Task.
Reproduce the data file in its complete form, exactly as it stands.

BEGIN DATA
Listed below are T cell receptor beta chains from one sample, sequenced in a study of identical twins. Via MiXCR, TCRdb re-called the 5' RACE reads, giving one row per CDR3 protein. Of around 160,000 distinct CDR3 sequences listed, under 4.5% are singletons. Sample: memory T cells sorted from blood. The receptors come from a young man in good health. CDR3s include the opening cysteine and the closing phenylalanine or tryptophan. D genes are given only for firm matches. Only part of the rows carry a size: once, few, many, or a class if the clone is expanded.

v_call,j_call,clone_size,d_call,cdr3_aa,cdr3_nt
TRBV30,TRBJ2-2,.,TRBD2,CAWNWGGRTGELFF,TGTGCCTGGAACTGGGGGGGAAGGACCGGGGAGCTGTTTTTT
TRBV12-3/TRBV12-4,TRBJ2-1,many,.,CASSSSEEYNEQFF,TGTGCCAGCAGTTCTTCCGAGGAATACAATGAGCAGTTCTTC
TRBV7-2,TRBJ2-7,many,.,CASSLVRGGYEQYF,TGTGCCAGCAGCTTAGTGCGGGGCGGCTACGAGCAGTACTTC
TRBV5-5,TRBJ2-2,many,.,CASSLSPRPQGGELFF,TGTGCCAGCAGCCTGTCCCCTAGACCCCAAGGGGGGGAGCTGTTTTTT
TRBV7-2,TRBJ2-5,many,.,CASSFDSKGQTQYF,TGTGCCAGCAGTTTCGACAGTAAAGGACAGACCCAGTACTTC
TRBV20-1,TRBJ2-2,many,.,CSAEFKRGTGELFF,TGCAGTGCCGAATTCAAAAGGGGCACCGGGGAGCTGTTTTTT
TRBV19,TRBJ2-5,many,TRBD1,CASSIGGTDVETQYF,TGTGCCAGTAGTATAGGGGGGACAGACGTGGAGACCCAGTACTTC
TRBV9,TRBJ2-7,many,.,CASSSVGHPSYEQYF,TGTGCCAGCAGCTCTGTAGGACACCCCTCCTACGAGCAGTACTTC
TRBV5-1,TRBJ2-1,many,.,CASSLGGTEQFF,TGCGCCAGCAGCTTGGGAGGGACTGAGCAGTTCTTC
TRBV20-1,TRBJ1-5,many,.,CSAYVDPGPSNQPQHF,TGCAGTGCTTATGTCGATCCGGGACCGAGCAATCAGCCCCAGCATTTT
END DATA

Listed below are T cell receptor beta chains from one sample, sequenced in a study of identical twins. Via MiXCR, TCRdb re-called the 5' RACE reads, giving one row per CDR3 protein. Of around 160,000 distinct CDR3 sequences listed, under 4.5% are singletons. Sample: memory T cells sorted from blood. The receptors come from a young man in good health. CDR3s include the opening cysteine and the closing phenylalanine or tryptophan. D genes are given only for firm matches. Only part of the rows carry a size: once, few, many, or a class if the clone is expanded.

v_call,j_call,clone_size,d_call,cdr3_aa,cdr3_nt
TRBV30,TRBJ2-2,.,TRBD2,CAWNWGGRTGELFF,TGTGCCTGGAACTGGGGGGGAAGGACCGGGGAGCTGTTTTTT
TRBV12-3/TRBV12-4,TRBJ2-1,many,.,CASSSSEEYNEQFF,TGTGCCAGCAGTTCTTCCGAGGAATACAATGAGCAGTTCTTC
TRBV7-2,TRBJ2-7,many,.,CASSLVRGGYEQYF,TGTGCCAGCAGCTTAGTGCGGGGCGGCTACGAGCAGTACTTC
TRBV5-5,TRBJ2-2,many,.,CASSLSPRPQGGELFF,TGTGCCAGCAGCCTGTCCCCTAGACCCCAAGGGGGGGAGCTGTTTTTT
TRBV7-2,TRBJ2-5,many,.,CASSFDSKGQTQYF,TGTGCCAGCAGTTTCGACAGTAAAGGACAGACCCAGTACTTC
TRBV20-1,TRBJ2-2,many,.,CSAEFKRGTGELFF,TGCAGTGCCGAATTCAAAAGGGGCACCGGGGAGCTGTTTTTT
TRBV19,TRBJ2-5,many,TRBD1,CASSIGGTDVETQYF,TGTGCCAGTAGTATAGGGGGGACAGACGTGGAGACCCAGTACTTC
TRBV9,TRBJ2-7,many,.,CASSSVGHPSYEQYF,TGTGCCAGCAGCTCTGTAGGACACCCCTCCTACGAGCAGTACTTC
TRBV5-1,TRBJ2-1,many,.,CASSLGGTEQFF,TGCGCCAGCAGCTTGGGAGGGACTGAGCAGTTCTTC
TRBV20-1,TRBJ1-5,many,.,CSAYVDPGPSNQPQHF,TGCAGTGCTTATGTCGATCCGGGACCGAGCAATCAGCCCCAGCATTTT